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MNI (London)
--Ahead December MPC Meet, Policymakers Not Swayed By Brexit Talks
By David Robinson
     LONDON (MNI) - The Bank of England Monetary Policy Committee's economic
projections, based on an orderly Brexit, are insulated from the latest
negotiation tribulations, people familiar with the committee's thinking and
forecasting processes say.
     The MPC's working assumption of a smooth Brexit, culminating in a somewhat
less open UK economy, is pretty robust. It will stay in place unless and until
there is clear evidence that consumers and businesses are acting on a more
pessimistic or optimistic scenario.
     Whatever the denouement of the latest drama in the Brexit negotiations, it
will be noises off for the MPC at this month's meeting. There will simply be too
little time to gauge responses to the Brexit news in the real economy.
     For market participants, the key message from the Bank has been that Brexit
interest rate risks are not one directional. Even if the breakdown and
resumptions of negotiations are viewed by some market participants as, say,
increasing the chances of a hard Brexit, the MPC sees no straightforward read
across to the likely path for inflation and thus Bank Rate.
     The Bank's November Inflation Report projections were again conditioned on
the assumption that "households and companies base their decisions on the
expectation of smooth adjustment to the United Kingdom's new trading
relationship with the European Union."
     To overturn that assumption would require plenty of data showing that
consumer spending was slowing even more than the Bank had assumed or that
relatively weak business investment growth was set to decelerate markedly.
     Nor is the Bank going to revisit any time soon its approach of 'averaging
out' final Brexit outturns. Where the UK ends up at the culmination of the
Brexit process is unknowable, not least because the government has yet to decide
where it wants to go, a point noted by Bank officials in recent weeks. 
     Chancellor of the Exchequer Philip Hammond confirmed to the Treasury Select
Committee on Wednesday that the cabinet has not only yet to agree a mandate, it
has yet to even hold a formal meeting on what end state it wants.
     The BOE average of end states excludes the extremes of disorderly Brexit,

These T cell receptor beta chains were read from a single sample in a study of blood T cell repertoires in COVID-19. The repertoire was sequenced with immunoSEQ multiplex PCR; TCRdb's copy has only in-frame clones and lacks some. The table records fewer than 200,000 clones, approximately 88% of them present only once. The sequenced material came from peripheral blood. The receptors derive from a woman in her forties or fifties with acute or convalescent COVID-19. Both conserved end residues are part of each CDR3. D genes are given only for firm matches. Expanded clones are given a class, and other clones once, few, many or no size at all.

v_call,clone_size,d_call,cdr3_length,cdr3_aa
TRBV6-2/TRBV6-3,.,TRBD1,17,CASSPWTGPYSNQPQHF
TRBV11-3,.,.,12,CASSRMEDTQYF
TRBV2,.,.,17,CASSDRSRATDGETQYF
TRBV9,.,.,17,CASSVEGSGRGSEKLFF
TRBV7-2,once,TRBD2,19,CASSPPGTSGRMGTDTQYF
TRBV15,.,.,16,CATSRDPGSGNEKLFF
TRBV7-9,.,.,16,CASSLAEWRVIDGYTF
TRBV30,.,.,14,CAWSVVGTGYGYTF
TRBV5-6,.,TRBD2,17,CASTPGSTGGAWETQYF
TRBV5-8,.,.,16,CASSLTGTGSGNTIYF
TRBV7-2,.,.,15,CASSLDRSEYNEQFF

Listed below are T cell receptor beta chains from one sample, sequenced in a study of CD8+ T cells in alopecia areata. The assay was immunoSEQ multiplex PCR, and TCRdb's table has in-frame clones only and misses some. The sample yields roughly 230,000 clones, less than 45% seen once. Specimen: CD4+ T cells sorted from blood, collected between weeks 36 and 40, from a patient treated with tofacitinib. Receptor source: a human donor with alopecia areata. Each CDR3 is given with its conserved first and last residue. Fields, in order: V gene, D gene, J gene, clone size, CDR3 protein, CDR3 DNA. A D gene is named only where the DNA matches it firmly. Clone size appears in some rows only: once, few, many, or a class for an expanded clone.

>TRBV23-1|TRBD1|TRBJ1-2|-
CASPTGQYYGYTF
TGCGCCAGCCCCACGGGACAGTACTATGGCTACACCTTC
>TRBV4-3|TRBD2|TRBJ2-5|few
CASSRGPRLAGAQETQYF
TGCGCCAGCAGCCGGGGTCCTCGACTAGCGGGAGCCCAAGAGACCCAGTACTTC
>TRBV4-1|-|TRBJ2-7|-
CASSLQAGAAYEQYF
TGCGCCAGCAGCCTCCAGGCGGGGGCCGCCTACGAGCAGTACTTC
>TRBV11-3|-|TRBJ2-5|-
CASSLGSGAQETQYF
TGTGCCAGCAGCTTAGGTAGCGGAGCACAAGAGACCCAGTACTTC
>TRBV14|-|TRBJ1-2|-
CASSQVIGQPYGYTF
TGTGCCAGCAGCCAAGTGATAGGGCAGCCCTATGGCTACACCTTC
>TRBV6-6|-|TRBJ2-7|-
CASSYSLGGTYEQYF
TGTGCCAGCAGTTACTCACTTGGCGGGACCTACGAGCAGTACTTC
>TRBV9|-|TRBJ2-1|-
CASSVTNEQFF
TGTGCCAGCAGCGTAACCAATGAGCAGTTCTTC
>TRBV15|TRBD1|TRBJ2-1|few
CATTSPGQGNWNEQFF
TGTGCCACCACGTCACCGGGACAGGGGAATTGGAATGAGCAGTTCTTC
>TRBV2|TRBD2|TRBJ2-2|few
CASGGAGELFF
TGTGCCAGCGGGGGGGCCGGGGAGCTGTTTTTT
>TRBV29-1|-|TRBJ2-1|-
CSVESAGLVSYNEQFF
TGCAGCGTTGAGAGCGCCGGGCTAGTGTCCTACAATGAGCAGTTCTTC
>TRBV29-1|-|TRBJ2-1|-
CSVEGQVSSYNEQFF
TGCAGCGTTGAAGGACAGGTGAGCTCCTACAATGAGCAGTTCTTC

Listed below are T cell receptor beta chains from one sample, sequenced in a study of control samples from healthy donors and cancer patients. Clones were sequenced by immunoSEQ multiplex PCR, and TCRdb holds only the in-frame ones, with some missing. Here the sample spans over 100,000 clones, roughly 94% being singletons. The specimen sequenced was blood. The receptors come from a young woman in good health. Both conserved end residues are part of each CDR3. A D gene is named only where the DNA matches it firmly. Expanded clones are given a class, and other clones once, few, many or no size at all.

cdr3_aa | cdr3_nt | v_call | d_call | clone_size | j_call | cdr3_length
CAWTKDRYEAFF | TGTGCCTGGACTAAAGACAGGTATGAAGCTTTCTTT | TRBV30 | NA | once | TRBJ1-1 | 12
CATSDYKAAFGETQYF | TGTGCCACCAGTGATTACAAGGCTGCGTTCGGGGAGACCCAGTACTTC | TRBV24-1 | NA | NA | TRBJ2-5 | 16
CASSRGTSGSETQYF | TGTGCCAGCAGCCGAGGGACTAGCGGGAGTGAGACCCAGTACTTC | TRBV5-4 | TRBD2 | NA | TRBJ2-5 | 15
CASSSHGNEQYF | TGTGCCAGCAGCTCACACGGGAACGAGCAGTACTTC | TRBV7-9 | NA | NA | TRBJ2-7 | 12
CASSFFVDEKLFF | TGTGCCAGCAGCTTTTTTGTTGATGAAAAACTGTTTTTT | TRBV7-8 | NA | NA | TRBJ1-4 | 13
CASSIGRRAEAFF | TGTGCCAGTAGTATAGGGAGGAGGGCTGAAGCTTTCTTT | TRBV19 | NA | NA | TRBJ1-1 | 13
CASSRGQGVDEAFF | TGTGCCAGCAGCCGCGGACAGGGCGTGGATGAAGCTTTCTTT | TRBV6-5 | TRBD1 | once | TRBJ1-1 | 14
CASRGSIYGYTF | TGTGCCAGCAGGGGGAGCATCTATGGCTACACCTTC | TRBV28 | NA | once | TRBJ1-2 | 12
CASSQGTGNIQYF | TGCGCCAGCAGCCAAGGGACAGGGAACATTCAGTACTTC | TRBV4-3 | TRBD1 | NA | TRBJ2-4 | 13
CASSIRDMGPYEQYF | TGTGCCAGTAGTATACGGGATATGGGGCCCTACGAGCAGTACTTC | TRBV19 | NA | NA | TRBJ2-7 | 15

interpreted as a sudden shift from EU membership to operating on World Trade
Organisation rules with no exit deal, and Brexit never happening.
     Markets, unlike the Bank, have been placing some weight on extreme
outcomes. The headline market rate assumption is based on the sterling overnight
index average (SONIA), a mean measure of rate expectations with its forward
interest rates represent the probability weighted average of possible outcomes. 
     SONIA implied rate expectations moved sharply higher on November 29 to
place around a 60% chance on a May 2018 hike over optimism about the UK and EU
agreeing to a Brexit finacial settlement and fleetingly moved up again earlier
this week when an agreement over the Irish border question appeared,
momentarily, to be on the cards. 
     Alternative measures of interest rate expectations, such as options
pricing, suggest that the message that interest rate risks around Brexit news
should be more evenly spread may have been taken on board. 
     BOE Deputy Governor Ben Broadbent used a November 15 speech at the London
School of Economics to hammer home the message that the MPC would not
mechanistically move Bank Rate up or down depending on Brexit developments. What
matters for the MPC is the interplay between supply and demand, reflected
through consumer and business activity, and currency movements.
     An increased likelihood of a smooth, soft Brexit could bolster the UK
supply side through increased business investment and curb inflation pressure
through stronger sterling, and if consumer spending only held steady that would
weaken the case for further Bank Rate hikes. An increasing likelihood of a hard
Brexit could do the reverse if sterling falls, supply is hit but consumer
spending holds up.
     From a policymaker's perspective, with inflation projected to hold above
the 2% target, markets lowering rate expectations in response to news of
disruptions to the Brexit process could be counter productive.
     When the BOE MPC hiked Bank Rate by 25 basis points in November, it dropped
the line it had used in the Inflation Report that markets may be under-pricing
the likelihood of tightening. In its November forecast, conditioned on Bank Rate
rising from 0.25% before that meeting to 1%, inflation drifted down to 2.1% by
the end of the three-year forecast horizon.
     The MPC's summary and the subsequent commentary by BOE Governor Mark Carney
and colleagues suggested that the committee was not trying to disturb market
     Having yield curves shift down now because of adverse Brexit news flow,
when it is unclear what the various Brexit outturns will do to the inflation
outlook, would not reflect Broadbent's message.
     The response of consumers and business to Brexit developments will be
watched closely by the BOE, but consumer data is highly erratic month by month
and particularly so around the Christmas period. It could be a good while yet
before the MPC will have much confidence about how, it at all, consumer activity
it is being impacted by the Brexit debate. 
     The MPC is expected to leave policy on hold at its December meeting and the
meeting is expected to be pretty low key. The February MPC meeting and forecast
round will see another comprehensive supply side stock take at the Bank but
assumptions of a smooth Brexit are likely to remain in place for a good while
--MNI London Bureau; tel: +44 203-586-2223; email:
--MNI London Bureau; tel: +44 203-586-2225; email:
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